Foreigners could make up nearly half of Singapore's population by 2030, the government said Tuesday as it unveiled its politically sensitive projection for a city of up to seven million boosted by young immigrants.
In a white paper on population, the government said Singaporeans' flagging birth rates -- which have been below replacement levels for more than three decades -- necessitated immigration into the prosperous Southeast Asian nation.
The paper, released by the National Population and Talent Division, said the total population could range between 6.5 and 6.9 million by 2030.
Foreigners would make up nearly half the population by then with the proportion of Singaporean citizens projected to fall to 55 percent from 62 percent as of June 2012.
Singapore's total fertility rates (TFR) of 1.20 children per woman last year are far below the 2.1 needed to sustain the native population, and have been so for more than three decades.
"We do not expect our TFR to improve to the replacement rate of 2.1 in the short term," the paper said.
"Taking in younger immigrants will help us top up the smaller cohorts of younger Singaporeans, and balance the ageing of our citizen population," it added.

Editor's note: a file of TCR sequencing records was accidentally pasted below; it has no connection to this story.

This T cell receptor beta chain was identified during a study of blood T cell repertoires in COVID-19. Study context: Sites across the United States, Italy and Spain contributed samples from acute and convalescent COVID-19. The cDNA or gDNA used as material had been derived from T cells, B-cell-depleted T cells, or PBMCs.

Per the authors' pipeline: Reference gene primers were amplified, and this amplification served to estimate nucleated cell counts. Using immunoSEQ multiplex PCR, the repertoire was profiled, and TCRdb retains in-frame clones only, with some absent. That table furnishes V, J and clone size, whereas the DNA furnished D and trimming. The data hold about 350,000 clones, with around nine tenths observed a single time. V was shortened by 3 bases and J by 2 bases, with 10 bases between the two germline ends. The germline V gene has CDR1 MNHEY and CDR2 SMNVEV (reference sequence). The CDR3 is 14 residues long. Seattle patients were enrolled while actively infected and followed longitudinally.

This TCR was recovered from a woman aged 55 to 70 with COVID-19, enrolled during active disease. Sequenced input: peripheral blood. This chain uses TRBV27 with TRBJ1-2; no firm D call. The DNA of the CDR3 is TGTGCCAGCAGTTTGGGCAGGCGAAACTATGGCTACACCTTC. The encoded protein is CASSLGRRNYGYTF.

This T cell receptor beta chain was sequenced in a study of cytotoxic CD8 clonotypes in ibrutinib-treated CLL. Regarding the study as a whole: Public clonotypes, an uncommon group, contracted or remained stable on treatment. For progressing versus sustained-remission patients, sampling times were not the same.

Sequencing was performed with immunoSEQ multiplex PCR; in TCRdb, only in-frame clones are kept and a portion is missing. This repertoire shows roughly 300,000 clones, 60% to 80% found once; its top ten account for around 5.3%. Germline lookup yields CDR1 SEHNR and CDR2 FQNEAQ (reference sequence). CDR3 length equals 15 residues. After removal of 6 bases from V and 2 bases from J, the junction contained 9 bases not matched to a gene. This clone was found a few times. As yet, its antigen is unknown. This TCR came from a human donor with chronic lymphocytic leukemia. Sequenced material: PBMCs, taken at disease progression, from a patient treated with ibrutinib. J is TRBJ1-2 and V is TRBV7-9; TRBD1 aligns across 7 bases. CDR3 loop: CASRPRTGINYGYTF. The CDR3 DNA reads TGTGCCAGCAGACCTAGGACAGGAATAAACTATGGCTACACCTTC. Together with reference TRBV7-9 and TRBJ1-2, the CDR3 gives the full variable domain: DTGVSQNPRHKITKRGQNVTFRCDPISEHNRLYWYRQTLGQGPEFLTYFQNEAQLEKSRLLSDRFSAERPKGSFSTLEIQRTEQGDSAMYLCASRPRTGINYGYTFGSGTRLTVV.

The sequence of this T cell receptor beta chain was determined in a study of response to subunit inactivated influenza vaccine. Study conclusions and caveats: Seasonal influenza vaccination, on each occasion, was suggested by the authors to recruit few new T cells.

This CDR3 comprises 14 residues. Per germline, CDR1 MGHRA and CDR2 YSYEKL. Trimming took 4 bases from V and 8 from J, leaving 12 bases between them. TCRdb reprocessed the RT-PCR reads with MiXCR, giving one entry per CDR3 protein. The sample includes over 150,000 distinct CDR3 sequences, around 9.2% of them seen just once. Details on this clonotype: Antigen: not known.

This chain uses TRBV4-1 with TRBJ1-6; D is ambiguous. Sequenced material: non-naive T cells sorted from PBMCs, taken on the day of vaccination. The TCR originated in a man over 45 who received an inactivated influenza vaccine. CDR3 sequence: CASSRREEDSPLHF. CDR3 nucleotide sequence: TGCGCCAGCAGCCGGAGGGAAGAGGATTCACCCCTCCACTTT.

"To stop our citizen population from shrinking, we will take in between 15,000 and 25,000 new citizens each year," it stated, adding that the immigration rate would be reviewed "from time to time".
Immigration has been a politically sensitive issue for the government, which had in recent years widened the door for foreigners in order to sustain the city-state's economy.
But their numbers were reduced following a social backlash, with foreigners blamed for problems including overcrowding, straining public services and driving up housing costs.
The study said the government would take steps such as expanding transport networks and building more public housing to support the increase in population.